No Space? No Problem!
by Fungi Perfecti
by William Caine
Fairly new to the mushroom world, I’ve found it fascinating how fungi can be cultivated in such small spaces. You can successfully produce mushrooms indoors even if you don’t have a laboratory or grow room of your own. Our Certified Organic Indoor Mushroom Patches™ make a great choice for those with restricted space who crave homegrown fresh food. Our Mushroom Patches are ready to fruit upon arrival, come with detailed instructions, and can be grown in a wide variety of locations. I prefer to grow my mushrooms on top of a refrigerator or in the bathroom. After fruiting indoors, spent Mushroom Patches can be used as spawn for outdoor cultivation projects, such as inoculating logs and stumps. However, I’ve learned that even people without room for logs can maximize the mycelial mileage of their mushroom patches!
For example, our Indoor King Stropharia Patch can be used just like our Outdoor Garden Giant Patch after fruiting. You can also use our Pioppino Mushroom Patch similarly with a mix of sawdust, woodchips and/or straw to create a bed for your mushrooms. Recently I did a little experimenting and set up a Pioppino Porch Patch following the specifications laid out by Paul Stamets in Growing Gourmet and Medicinal Mushrooms for King Stropharia. I used two Pioppino patches that had already fruited as spawn to make a mycelial sandwich. The method is pretty simple:
- Moisten a mix of fresh sawdust and woodchips and/or straw to prepare substrate for your King Stropharia or Pioppino bed.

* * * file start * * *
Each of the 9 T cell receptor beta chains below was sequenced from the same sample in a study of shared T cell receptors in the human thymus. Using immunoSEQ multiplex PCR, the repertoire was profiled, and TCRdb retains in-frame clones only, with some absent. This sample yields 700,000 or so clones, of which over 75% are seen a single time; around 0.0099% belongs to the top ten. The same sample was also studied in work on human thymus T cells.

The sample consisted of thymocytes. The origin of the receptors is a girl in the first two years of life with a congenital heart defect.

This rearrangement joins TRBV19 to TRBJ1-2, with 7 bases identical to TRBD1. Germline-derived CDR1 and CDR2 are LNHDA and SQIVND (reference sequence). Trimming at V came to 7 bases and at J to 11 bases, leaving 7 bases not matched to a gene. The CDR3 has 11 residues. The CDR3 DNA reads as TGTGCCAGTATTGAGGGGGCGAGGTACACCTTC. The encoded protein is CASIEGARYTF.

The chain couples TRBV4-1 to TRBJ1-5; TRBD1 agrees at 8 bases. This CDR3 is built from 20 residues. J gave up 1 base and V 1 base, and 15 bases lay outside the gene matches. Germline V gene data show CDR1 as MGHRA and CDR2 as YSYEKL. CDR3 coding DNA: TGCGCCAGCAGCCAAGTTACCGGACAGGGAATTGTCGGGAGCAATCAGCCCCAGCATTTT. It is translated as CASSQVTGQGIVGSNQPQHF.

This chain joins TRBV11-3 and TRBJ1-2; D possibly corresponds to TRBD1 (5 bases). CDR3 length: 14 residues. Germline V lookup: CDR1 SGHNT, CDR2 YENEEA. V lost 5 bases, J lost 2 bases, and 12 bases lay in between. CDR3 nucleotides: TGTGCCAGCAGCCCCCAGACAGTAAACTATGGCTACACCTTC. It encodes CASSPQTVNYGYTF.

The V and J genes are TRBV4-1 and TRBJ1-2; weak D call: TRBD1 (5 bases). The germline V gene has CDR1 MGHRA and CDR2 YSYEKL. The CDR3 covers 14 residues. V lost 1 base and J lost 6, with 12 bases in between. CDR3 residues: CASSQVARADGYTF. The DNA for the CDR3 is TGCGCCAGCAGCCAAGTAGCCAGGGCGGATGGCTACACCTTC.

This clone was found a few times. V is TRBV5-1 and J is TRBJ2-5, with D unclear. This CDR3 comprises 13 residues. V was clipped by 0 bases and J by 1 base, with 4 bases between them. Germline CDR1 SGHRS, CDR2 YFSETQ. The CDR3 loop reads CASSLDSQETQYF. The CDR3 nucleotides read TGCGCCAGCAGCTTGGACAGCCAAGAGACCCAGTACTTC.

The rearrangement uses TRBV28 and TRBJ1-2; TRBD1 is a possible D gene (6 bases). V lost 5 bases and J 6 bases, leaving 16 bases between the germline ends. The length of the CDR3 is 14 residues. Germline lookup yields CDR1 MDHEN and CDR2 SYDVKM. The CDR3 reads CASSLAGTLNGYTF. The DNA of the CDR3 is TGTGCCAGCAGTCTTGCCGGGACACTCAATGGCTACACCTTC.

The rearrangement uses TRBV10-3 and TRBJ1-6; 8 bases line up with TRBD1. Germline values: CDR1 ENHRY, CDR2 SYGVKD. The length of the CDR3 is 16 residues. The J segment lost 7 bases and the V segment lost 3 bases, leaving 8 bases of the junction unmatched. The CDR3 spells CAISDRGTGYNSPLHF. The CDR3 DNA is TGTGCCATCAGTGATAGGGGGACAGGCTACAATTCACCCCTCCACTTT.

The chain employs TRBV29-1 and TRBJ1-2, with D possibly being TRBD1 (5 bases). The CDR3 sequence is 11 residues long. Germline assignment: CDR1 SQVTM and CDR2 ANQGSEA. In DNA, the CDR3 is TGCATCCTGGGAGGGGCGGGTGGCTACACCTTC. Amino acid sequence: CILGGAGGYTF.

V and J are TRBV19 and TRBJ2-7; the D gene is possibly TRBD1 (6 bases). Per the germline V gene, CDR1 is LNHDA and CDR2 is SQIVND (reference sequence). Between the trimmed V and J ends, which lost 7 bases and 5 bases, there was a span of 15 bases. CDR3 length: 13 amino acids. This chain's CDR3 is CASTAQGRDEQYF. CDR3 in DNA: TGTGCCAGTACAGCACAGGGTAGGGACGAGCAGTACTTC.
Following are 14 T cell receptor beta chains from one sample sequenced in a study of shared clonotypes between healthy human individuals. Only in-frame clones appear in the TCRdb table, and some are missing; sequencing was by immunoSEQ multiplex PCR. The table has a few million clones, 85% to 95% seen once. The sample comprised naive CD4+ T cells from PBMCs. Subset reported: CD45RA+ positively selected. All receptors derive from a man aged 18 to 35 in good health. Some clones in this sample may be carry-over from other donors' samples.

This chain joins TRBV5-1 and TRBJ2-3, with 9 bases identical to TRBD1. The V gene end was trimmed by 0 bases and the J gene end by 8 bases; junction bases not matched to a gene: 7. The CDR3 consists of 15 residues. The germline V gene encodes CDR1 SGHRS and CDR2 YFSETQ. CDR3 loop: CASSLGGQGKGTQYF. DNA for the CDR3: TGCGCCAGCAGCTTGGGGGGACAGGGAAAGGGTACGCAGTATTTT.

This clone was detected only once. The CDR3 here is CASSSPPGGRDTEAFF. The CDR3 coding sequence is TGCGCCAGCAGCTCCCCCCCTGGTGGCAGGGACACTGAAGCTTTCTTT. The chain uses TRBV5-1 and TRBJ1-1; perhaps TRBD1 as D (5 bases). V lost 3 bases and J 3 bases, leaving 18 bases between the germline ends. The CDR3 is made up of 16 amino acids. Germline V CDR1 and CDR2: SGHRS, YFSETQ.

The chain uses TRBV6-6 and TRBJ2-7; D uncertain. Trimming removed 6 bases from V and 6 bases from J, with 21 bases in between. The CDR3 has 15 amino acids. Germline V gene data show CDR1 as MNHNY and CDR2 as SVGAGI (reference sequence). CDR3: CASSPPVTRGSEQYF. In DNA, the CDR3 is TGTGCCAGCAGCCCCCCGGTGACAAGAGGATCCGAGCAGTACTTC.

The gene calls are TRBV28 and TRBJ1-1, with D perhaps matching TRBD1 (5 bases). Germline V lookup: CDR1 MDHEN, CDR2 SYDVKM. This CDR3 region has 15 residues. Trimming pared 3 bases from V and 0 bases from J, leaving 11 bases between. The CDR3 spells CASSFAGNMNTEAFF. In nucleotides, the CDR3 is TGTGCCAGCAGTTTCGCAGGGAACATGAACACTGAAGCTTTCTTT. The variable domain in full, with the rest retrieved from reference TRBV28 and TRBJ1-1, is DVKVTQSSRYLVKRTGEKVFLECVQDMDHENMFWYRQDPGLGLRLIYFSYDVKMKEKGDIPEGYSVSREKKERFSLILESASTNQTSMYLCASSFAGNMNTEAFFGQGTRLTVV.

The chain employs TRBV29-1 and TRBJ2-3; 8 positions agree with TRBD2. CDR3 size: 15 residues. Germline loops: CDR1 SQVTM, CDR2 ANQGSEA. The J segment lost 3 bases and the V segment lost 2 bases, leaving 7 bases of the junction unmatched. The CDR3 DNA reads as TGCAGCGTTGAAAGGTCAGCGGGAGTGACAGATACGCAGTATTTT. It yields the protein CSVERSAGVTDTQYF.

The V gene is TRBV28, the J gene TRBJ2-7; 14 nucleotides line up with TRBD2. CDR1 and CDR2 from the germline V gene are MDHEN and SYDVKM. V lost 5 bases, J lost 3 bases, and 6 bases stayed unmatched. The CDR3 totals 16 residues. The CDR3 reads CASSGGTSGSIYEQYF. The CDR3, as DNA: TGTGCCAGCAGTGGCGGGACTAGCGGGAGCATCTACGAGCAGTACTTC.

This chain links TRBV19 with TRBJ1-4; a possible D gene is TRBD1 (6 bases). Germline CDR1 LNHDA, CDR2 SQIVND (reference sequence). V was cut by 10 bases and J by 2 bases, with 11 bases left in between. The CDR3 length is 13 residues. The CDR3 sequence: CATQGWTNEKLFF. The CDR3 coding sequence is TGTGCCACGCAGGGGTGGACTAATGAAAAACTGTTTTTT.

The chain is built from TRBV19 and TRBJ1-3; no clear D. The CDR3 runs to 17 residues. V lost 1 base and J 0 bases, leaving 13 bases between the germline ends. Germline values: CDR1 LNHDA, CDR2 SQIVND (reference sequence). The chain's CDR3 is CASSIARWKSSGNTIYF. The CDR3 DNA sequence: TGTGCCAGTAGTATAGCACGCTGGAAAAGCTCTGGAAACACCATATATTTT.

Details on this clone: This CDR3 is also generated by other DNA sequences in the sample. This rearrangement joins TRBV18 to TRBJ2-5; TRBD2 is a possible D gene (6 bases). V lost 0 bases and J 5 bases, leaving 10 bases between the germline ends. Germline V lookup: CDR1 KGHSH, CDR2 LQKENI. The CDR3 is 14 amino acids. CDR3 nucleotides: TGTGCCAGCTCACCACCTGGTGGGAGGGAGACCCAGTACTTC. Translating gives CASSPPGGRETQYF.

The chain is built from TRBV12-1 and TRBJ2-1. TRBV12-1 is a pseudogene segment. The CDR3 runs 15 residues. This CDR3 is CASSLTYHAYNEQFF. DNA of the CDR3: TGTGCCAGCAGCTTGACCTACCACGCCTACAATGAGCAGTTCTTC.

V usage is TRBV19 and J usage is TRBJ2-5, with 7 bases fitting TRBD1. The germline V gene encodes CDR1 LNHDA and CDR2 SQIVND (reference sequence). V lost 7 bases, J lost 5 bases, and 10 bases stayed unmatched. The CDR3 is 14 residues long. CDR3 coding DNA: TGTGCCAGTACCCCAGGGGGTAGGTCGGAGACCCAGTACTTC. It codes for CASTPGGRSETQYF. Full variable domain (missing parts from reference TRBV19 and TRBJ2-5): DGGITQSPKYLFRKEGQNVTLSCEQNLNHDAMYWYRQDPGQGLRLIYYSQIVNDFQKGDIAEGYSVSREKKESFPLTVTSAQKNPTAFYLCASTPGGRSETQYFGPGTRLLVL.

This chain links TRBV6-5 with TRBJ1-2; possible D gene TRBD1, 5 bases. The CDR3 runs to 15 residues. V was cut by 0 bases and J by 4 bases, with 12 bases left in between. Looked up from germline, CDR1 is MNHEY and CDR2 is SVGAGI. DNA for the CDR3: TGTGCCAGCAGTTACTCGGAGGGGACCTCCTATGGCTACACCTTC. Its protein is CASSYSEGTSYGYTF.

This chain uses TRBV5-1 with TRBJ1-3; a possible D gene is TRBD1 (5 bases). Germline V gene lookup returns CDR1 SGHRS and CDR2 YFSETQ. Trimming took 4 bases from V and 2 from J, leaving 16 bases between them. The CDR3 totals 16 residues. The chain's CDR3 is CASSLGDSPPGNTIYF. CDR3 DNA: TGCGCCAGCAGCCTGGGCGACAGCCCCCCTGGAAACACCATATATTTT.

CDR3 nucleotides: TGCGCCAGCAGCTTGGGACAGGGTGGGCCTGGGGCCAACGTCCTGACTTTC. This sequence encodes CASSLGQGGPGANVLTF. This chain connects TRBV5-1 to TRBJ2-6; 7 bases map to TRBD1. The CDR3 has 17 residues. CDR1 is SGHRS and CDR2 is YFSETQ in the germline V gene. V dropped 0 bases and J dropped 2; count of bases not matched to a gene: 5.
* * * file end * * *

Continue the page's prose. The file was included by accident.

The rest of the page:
- Make the bottom layer of sawdust and woodchips and/or straw about 3 inches deep.
- Break up and spread out your Patch evenly across that layer of material.
- Add another 3-inch layer of woodchips and sawdust and/or straw on top.
Over time the mycelium will decompose the substrate in your planter, producing mushrooms when conditions are appropriate. If you are setting this up on a patio or balcony that receives sunlight regularly, the bed can be in a garden planter in which you are growing leafy vegetables. Your plants will then provide the shade, humidity and oxygen needed for your mushrooms to grow best!
Growing mushrooms outdoors in small containers can make a great alternative for those of us with limited space. They can produce fairly quickly compared to logs and are easy to set up. A great resource on companion planting and experimental cultivation methods is Paul Stamets’ book Mycelium Running. If you have any questions or would like more information about how to set up your own Porch Patch, call our Mushroom Hotline at 800-780-9126. We are here to help you! We also offer technical support for our products via email at firstname.lastname@example.org. Happy growing!
Will has been a Customer Service Representative for Fungi Perfecti since the beginning of 2016. Will moved to Washington from Massachusetts last fall and spends his free time exploring with his dog, practicing archery, and trying to find the perfect pulled pork recipe.